Guest & Contest: Caroline Fardig

Self-publishing VS. Traditional Publishing

It’s an indie author’s dream to get that “Yes!” from an actual publisher.  In some ways, it serves to validate your work as an author.  Not that I don’t feel validated with each sale of my self-published works, but it’s just…different.  It’s like when you think your hair looks good and then some random stranger comes up and says, “Your hair is absolutely lovely.”  Validation.  Not that we need it, but it simply feels so good.

Touchy-feely stuff aside, the two have a lot of differences, but also some similarities.  As for the differences, I now have deadlines.  Oh, my, the deadlines.  At least in my case, the deadlines have not been unreasonable.  I’ve had plenty of time to reach each one with ease.  However, life can and does get in the way, so budgeting time is a must.  None of my usual, “oh, I can put that off until tomorrow or next week” nonsense I used to pull in my self-pub days.  A difference I love is that I no longer have to make my own covers (or pay someone an arm and a leg to create them for me).  It’s a big load off my shoulders, and my covers are gorgeous:

 

JJ 1 & 2 covers

 

Also taking some stress off is that someone else writes my book description for me now.  No more having to take my 300+ page baby and slash it down into three paragraphs that have to be interesting enough to grab someone’s attention yet vague enough not to give the plot away.  Help with marketing is also a big plus.  It’s still a little ways until my book comes out, so the marketing push is only just beginning, but it’s been positive so far.  I’ll still have to shill for myself for the most part, but I’ve got some serious professional help.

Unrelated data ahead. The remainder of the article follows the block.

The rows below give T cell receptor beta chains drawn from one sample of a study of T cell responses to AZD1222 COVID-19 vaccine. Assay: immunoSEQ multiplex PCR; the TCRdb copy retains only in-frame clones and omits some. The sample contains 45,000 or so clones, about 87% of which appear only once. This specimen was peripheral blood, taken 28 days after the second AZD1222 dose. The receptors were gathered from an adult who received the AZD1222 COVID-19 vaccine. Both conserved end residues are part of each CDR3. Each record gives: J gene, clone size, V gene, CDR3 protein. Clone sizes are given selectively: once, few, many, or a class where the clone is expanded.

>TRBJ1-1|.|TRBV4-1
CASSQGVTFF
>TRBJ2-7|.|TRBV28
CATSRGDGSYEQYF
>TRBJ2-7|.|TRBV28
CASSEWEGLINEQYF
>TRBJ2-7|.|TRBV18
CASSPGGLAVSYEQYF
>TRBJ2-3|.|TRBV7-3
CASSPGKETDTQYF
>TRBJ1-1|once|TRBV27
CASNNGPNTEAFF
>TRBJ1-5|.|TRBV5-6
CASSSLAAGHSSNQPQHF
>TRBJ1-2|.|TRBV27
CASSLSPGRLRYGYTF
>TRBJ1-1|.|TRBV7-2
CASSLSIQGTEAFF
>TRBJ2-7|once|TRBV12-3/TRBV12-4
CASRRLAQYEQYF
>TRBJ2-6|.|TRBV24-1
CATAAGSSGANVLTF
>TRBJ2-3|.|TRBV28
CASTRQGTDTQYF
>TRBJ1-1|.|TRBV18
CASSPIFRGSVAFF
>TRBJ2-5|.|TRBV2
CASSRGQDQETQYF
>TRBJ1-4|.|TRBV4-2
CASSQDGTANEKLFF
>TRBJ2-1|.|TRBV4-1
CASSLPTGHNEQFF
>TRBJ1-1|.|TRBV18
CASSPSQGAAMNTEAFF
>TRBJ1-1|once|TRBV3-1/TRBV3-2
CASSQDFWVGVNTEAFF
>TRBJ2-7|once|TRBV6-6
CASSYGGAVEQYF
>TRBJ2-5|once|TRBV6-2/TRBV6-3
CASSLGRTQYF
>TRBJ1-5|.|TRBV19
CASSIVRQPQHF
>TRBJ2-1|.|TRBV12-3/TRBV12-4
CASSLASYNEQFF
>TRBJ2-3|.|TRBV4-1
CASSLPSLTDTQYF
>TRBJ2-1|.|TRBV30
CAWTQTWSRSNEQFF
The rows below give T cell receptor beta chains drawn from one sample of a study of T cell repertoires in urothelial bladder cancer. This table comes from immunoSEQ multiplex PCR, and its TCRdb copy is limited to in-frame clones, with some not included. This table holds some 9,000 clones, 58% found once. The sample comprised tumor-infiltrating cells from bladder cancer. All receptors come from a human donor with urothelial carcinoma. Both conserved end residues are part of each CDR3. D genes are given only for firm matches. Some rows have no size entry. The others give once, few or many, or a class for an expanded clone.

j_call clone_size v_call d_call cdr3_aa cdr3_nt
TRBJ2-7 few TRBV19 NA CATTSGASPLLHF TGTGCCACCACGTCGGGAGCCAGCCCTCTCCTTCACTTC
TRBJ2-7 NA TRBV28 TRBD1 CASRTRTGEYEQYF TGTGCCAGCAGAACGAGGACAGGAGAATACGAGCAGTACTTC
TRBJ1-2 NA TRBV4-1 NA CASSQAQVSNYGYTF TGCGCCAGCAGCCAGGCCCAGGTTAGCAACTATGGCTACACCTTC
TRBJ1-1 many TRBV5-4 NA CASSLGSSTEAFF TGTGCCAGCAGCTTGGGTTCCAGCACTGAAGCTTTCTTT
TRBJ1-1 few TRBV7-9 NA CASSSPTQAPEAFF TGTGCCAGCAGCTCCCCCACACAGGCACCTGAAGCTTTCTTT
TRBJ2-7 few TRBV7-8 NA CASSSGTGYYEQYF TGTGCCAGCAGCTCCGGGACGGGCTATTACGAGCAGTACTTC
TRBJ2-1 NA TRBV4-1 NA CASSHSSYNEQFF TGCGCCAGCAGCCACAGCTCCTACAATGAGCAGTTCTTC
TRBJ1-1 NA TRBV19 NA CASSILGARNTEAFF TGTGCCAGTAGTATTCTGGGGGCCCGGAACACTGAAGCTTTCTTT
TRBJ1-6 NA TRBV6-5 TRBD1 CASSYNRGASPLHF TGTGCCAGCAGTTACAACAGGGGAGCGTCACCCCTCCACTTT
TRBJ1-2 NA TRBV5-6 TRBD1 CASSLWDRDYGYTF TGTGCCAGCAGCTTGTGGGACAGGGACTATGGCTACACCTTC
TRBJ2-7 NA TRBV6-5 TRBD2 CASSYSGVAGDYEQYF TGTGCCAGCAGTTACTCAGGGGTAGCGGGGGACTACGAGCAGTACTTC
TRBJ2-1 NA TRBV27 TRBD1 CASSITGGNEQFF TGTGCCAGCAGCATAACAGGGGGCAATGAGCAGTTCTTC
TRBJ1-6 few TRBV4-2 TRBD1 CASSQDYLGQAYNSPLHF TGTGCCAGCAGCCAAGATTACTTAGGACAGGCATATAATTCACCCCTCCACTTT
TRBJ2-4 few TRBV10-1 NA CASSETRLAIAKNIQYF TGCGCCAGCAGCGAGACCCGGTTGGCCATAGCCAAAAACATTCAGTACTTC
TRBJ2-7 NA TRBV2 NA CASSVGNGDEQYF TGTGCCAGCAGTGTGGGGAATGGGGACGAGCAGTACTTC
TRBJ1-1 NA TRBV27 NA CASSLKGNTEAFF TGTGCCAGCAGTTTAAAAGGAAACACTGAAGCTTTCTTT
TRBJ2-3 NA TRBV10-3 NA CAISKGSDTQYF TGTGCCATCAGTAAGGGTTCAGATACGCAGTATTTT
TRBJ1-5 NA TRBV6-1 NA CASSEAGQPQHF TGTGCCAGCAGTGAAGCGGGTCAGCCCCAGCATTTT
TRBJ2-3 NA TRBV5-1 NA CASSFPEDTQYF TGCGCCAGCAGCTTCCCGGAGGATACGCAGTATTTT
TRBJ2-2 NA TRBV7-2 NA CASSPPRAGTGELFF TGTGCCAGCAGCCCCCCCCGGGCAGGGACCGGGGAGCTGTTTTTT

The similarities for me lie with the editing and big picture stuff.  I’ve had a lot of wonderful help with proofreading and fixing the flow of my book from some great friends and family members.  Now I have a dedicated editor who is as candid with me as my husband is, which is a great thing.  In my experience, my editor has been accommodating in the idea that the final say is mine as the author.  I was worried I would be told what to do by The Man and wouldn’t have any artistic freedom, but that couldn’t be further from the truth.  I feel like I have the same creative freedoms I had as a self-pubber.

I’ll be very interested to find out how the switch to traditional publishing will impact my sales.  It stands to reason that if I have a bigger marketing reach, more professional covers and editing, and a big name like Random House behind me, the leap will be a positive one.  I can say I’m extremely excited and anxious for my release day to roll around on November 17th!

 

In this scene from Bad Medicine, Lizzie and Blake have decided to break and enter (one of their specialties) into an apartment that was the scene of a recent murder.

I try the sliding door to the apartment, but it’s locked.  Blake gently pushes me to the side and takes a couple of tiny tools out of his pocket.  He sticks them in the lock and wiggles them around.

“You don’t know how to pick a lock,” I scoff.